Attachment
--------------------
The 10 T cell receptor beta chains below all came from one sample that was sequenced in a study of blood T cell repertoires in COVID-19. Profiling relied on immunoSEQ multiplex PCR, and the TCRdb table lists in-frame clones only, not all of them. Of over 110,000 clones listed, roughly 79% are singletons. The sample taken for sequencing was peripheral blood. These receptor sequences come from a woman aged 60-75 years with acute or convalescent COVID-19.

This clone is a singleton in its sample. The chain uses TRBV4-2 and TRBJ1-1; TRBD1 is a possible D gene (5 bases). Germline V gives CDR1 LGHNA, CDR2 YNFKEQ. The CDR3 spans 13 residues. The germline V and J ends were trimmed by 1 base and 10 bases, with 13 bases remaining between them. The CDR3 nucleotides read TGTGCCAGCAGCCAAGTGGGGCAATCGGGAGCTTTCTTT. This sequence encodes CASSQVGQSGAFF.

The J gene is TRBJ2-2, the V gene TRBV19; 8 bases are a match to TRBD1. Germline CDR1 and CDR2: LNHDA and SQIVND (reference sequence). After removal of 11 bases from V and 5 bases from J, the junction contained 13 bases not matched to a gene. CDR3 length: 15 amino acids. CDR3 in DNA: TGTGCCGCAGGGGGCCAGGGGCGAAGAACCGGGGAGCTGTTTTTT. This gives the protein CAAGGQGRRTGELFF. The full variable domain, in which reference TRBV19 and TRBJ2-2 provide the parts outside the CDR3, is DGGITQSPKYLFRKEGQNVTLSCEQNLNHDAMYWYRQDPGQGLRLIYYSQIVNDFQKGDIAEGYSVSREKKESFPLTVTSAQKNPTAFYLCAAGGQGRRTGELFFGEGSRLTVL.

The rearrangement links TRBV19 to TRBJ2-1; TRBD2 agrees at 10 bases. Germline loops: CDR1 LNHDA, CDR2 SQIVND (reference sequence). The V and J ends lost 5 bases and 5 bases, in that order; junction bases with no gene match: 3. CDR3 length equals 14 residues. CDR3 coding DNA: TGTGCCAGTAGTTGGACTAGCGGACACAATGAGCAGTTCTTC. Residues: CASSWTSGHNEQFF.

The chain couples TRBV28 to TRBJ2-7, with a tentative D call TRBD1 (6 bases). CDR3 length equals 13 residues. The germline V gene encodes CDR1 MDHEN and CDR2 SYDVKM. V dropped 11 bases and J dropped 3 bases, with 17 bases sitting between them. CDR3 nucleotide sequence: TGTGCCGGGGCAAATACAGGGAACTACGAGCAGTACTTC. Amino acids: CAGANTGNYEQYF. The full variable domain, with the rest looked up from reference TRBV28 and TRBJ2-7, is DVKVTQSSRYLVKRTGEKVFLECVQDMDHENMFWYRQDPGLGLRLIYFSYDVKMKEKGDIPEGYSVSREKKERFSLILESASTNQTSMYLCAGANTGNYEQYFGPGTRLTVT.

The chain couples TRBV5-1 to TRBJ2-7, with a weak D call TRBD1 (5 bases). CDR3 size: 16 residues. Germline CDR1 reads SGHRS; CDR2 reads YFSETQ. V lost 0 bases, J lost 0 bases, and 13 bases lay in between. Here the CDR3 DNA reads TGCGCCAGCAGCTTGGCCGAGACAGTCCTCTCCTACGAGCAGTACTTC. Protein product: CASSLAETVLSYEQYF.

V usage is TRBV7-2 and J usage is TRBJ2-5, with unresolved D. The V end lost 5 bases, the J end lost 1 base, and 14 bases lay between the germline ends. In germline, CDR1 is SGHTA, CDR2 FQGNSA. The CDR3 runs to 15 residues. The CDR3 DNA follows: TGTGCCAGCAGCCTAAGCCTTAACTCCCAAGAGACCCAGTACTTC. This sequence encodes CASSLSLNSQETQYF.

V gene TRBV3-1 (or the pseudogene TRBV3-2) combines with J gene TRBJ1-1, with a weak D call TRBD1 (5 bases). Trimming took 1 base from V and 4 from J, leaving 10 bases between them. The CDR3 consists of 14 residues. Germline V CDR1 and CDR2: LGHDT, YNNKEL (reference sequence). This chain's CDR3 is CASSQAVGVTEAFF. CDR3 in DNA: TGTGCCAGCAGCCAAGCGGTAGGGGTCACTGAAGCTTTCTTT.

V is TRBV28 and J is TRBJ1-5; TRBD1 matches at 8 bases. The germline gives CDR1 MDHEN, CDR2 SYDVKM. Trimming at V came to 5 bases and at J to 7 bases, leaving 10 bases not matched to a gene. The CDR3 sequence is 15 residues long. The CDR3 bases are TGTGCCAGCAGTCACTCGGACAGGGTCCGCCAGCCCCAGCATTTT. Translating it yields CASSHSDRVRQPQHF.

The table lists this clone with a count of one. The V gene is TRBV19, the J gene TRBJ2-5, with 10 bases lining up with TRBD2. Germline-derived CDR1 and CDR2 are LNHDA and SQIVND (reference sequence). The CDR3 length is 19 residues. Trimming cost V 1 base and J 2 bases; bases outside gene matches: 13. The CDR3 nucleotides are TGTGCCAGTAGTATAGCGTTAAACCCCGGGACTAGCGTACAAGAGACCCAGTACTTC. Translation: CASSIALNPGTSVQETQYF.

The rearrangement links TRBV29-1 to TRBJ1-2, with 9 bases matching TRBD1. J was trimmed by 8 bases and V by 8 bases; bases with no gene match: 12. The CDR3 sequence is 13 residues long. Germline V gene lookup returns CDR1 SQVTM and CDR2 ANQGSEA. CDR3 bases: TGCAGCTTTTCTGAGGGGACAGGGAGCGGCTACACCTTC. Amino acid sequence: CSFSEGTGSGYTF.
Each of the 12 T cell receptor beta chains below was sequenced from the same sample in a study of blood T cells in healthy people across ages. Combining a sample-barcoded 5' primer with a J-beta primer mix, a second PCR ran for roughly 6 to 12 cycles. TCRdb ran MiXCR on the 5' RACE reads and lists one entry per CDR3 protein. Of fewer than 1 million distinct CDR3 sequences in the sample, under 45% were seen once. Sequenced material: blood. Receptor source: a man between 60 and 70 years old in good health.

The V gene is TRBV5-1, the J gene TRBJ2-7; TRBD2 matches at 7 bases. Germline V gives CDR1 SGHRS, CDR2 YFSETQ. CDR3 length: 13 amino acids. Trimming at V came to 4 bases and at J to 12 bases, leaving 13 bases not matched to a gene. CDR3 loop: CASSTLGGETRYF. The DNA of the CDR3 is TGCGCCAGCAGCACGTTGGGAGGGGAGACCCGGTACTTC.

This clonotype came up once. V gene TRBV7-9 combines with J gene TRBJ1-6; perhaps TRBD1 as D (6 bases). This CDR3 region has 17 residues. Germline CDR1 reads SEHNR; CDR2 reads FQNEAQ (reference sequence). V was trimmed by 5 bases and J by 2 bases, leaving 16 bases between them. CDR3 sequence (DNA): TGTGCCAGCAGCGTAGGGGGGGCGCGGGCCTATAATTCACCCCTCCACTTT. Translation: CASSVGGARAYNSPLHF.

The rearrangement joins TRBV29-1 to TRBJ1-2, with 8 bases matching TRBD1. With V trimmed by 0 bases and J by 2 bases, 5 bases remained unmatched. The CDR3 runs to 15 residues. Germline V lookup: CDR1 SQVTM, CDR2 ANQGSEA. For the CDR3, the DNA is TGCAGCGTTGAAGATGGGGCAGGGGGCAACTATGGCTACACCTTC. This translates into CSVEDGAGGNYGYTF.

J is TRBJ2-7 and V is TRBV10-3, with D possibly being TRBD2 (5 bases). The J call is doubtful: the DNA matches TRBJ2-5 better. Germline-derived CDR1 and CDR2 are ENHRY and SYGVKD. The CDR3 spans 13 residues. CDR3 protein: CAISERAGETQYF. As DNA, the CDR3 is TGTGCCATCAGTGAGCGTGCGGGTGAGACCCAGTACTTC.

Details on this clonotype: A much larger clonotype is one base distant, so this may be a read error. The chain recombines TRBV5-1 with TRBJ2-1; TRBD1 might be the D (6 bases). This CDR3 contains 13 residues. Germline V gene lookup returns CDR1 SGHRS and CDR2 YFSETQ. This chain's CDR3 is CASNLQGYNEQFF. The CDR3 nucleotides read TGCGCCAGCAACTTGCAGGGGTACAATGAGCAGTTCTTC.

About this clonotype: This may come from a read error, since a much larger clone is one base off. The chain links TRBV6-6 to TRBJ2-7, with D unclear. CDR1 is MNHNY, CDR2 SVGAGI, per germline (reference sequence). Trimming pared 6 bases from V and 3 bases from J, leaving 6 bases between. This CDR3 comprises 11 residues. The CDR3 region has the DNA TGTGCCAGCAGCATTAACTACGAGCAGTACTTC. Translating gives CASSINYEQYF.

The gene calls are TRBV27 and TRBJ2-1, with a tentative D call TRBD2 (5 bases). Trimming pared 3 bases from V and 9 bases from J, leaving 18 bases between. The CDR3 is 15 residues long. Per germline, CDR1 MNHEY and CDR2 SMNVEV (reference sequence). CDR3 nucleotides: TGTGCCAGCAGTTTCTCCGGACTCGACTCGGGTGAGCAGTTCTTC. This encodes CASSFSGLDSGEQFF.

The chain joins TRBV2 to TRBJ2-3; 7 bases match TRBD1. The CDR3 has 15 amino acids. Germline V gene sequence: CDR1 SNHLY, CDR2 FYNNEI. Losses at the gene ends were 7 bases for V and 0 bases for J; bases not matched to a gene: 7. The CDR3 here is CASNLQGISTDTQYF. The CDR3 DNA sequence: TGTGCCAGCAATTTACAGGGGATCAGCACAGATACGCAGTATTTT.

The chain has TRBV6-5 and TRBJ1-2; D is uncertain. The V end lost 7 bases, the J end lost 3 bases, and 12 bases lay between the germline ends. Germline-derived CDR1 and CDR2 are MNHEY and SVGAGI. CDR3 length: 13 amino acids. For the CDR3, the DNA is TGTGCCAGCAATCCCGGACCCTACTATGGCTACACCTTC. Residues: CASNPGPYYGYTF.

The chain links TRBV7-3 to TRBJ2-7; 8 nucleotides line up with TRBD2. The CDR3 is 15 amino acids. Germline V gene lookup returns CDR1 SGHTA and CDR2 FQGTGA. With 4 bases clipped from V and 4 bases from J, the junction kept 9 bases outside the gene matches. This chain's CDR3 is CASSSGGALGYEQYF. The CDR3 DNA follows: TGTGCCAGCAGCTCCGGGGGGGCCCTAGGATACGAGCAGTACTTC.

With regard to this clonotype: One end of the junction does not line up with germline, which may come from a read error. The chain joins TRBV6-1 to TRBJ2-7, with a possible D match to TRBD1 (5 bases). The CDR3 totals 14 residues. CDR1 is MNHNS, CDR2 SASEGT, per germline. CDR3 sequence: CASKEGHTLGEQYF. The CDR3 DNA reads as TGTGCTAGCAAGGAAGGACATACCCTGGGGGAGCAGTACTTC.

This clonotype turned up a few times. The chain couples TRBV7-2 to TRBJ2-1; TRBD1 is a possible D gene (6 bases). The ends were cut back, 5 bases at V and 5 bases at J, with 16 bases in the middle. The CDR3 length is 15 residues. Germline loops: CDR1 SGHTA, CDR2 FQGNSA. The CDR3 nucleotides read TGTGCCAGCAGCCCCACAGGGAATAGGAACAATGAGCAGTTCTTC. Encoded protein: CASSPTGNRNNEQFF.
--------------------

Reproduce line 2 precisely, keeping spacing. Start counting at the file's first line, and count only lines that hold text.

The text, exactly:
This clone is a singleton in its sample. The chain uses TRBV4-2 and TRBJ1-1; TRBD1 is a possible D gene (5 bases). Germline V gives CDR1 LGHNA, CDR2 YNFKEQ. The CDR3 spans 13 residues. The germline V and J ends were trimmed by 1 base and 10 bases, with 13 bases remaining between them. The CDR3 nucleotides read TGTGCCAGCAGCCAAGTGGGGCAATCGGGAGCTTTCTTT. This sequence encodes CASSQVGQSGAFF.